May. 6, 2013 3:30pm Jason Howerton
To accompany TheBlaze’s coverage of the National Rifle Association’s annual meeting in Houston, we figured it could be helpful to share some gun statistics pointed out to us by some of the NRA Convention attendees. Forget the talking points used by both sides in the gun control debate; we’re going to be talking about verified statistics.
Gun control advocates be advised, these are not the statistics you are looking for.
According to data from the FBI’s uniform crime reports, California had the highest number of gun murders in 2011 with 1,220 — which makes up 68 percent of all murders in the state that year and equates to 3.25 murders per 100,000 people.
The irony of such a grisly distinction is evident when you look at which state was named the state with the strongest gun control laws in 2011 by the Brady Campaign to Prevent Gun Violence. You guessed it — it was California.
“What is very unusual is that California also has a program by which we can remove guns, recover guns from people who have a gun and then subsequently become prohibited or dangerous,” Brady Campaign spokeswoman Amanda Wilcox said at the time.
It should be noted, though, that California is also one of the biggest states in the country, with a population of about about 37 million. Therefore, it might make sense that it would have a high number of murders but its murder rate is still high as gun control has had a seemingly inconsequential impact. In comparison, Texas has a population of about 25.6 million and saw 699 total gun murders in 2011 — nearly half that of California — and a firearms murder rate of 2.91 per 100,000.
In 2011, Utah, the state that the Brady Campaign determined had the least gun control, experienced just 26 gun murders and a firearms murder rate of 0.97. Utah has a population 2.8 million.(Brady Campaign)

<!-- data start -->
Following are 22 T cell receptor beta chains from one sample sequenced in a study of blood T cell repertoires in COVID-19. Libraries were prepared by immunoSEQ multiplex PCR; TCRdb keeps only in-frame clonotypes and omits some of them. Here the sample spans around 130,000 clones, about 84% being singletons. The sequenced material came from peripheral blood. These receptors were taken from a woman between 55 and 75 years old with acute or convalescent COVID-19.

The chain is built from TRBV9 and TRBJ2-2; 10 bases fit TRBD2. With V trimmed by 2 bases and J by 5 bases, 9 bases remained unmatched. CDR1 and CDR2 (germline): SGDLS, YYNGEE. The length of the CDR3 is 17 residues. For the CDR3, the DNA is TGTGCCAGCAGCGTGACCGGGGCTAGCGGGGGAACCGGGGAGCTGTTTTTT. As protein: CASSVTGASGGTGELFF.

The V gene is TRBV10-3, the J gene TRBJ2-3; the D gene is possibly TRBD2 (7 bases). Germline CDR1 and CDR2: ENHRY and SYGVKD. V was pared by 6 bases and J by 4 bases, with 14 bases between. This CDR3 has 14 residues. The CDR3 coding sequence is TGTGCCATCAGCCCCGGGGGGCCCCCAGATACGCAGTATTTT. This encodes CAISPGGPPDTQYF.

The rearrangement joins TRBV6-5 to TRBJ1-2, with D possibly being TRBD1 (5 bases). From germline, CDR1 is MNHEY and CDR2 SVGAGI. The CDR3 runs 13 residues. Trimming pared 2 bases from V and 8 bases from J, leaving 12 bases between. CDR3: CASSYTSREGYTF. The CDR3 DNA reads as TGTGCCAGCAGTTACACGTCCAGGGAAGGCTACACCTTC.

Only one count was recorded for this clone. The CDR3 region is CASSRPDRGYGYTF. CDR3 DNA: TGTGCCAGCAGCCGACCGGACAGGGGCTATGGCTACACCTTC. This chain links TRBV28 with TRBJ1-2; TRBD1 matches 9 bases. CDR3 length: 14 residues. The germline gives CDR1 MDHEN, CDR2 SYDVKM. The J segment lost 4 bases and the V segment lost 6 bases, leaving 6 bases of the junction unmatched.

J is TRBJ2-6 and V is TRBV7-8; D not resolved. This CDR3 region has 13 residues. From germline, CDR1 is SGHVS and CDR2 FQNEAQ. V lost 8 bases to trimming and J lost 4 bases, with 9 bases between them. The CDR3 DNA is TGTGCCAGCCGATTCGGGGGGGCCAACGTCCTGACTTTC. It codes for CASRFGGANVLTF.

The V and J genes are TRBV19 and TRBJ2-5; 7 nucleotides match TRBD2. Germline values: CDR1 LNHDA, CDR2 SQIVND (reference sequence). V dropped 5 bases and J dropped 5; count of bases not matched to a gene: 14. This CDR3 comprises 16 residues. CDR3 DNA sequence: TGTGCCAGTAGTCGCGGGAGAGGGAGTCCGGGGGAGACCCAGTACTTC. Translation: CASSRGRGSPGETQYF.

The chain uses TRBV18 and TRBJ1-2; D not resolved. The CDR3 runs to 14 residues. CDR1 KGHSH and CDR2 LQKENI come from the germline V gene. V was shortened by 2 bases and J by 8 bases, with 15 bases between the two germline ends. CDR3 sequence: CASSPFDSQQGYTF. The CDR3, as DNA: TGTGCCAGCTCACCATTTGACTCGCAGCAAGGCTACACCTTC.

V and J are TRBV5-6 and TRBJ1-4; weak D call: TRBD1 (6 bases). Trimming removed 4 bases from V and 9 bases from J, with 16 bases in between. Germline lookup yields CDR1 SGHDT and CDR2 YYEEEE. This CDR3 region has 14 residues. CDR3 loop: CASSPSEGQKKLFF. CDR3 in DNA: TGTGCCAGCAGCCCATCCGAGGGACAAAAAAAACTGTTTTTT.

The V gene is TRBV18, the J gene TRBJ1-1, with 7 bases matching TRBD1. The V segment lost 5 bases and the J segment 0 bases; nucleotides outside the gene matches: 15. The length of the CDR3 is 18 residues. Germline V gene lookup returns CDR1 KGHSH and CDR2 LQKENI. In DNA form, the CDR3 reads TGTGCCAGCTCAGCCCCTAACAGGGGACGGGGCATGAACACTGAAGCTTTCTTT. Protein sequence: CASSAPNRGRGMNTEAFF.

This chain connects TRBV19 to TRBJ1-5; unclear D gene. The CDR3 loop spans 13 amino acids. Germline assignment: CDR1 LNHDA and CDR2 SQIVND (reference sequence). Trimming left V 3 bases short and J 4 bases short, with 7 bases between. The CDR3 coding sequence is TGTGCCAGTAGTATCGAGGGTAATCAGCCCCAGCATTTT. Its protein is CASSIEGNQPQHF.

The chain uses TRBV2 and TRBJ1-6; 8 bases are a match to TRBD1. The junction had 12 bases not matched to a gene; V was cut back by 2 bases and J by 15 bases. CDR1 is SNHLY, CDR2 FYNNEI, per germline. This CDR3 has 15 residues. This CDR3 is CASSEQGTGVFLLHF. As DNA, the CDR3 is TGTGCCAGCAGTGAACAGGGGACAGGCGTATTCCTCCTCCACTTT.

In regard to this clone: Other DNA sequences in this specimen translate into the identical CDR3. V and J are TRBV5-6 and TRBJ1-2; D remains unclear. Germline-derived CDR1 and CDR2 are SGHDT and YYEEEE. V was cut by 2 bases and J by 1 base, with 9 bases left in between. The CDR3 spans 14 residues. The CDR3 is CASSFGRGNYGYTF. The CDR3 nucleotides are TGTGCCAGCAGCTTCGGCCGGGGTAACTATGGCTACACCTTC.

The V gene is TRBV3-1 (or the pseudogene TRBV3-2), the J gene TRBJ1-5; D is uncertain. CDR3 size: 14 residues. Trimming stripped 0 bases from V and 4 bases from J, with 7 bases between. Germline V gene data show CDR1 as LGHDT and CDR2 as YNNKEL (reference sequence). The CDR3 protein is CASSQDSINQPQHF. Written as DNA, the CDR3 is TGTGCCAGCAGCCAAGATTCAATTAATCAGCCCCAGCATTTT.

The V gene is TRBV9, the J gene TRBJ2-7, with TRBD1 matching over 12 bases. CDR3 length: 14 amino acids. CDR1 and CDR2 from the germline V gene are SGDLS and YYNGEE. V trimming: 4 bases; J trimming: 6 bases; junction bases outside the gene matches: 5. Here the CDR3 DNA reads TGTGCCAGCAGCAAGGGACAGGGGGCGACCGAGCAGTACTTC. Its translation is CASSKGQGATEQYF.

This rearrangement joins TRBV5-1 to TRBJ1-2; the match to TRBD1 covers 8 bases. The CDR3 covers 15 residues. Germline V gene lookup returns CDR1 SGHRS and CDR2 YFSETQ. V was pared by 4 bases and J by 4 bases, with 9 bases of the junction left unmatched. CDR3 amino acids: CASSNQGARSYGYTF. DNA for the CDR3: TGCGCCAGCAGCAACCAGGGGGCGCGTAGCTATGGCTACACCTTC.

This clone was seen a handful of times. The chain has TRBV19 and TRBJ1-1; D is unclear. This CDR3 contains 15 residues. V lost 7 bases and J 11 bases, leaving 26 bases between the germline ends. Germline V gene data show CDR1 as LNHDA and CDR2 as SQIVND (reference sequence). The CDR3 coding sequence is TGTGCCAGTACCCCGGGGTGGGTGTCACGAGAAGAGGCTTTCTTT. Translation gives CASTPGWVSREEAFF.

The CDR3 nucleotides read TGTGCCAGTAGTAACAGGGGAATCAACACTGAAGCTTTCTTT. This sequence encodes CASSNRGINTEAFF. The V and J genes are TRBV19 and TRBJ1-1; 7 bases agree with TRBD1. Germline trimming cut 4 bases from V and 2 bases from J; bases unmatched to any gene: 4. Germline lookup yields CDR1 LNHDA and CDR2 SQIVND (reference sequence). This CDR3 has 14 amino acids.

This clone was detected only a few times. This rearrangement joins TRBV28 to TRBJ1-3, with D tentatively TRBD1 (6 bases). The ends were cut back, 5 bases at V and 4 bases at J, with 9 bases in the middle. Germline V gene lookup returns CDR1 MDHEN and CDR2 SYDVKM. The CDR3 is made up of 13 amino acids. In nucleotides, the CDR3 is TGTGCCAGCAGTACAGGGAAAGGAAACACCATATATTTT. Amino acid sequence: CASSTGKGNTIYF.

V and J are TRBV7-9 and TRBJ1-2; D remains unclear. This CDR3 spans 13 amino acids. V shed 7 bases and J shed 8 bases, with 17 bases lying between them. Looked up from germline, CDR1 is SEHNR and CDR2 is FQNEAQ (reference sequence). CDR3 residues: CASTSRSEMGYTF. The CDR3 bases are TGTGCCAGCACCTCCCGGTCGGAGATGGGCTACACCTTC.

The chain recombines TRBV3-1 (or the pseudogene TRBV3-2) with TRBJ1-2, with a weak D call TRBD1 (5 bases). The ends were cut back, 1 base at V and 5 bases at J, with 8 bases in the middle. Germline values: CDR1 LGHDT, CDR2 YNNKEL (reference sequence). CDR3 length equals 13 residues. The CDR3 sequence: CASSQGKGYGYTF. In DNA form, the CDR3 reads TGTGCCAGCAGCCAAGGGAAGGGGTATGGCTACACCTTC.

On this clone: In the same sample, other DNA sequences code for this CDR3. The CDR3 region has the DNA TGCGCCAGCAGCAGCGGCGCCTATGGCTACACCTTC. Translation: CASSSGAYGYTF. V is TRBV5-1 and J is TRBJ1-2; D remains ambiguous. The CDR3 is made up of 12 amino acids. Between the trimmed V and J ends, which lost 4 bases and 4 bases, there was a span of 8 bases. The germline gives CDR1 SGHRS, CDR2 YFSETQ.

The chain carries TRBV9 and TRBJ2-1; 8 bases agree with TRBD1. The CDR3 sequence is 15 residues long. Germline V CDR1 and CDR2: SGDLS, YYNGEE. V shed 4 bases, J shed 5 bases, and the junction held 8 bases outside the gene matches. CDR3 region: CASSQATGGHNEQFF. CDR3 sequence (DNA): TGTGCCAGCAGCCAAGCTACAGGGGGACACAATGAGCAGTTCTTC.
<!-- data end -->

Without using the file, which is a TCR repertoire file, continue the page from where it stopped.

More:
But if you look at the data another way — murders per 100,000 people — another gun control haven tops the list.
The FBI data also notes that Washington, D.C. had the highest murder rate per 100,000 people. The nation’s capital saw 12 gun murders per 100,000 in 2011. DC also finished first in gun-related robberies per 100,000 people – with 242.56.
In 1976, the District of Columbia required all guns be registered, banned new handguns and required guns at home to be stored and dissembled or locked up. Unfortunately, the draconian measures — which lasted more than three decades — didn’t had the desired effect.
Journalist and attorney Jeffrey Scott Shapiro explains the not-so-surprising result in an op-ed published in the Wall Street Journal on Jan. 15, 2013:
The gun ban had an unintended effect: It emboldened criminals because they knew that law-abiding District residents were unarmed and powerless to defend themselves. Violent crime increased after the law was enacted, with homicides rising to 369 in 1988, from 188 in 1976 when the ban started. By 1993, annual homicides had reached 454.
Since the gun ban was struck down, murders in the District have steadily gone down, from 186 in 2008 to 88 in 2012, the lowest number since the law was enacted in 1976.
Though it should be noted that the gun murders started decreasing in 1994.
Today, Washington, D.C. still has some of the strictest gun laws in the nation. And yet again, the gun murder rate remains dramatically high, the highest in the United States in fact.
So, do the numbers indicate that gun control is the answer to gun violence? You decide.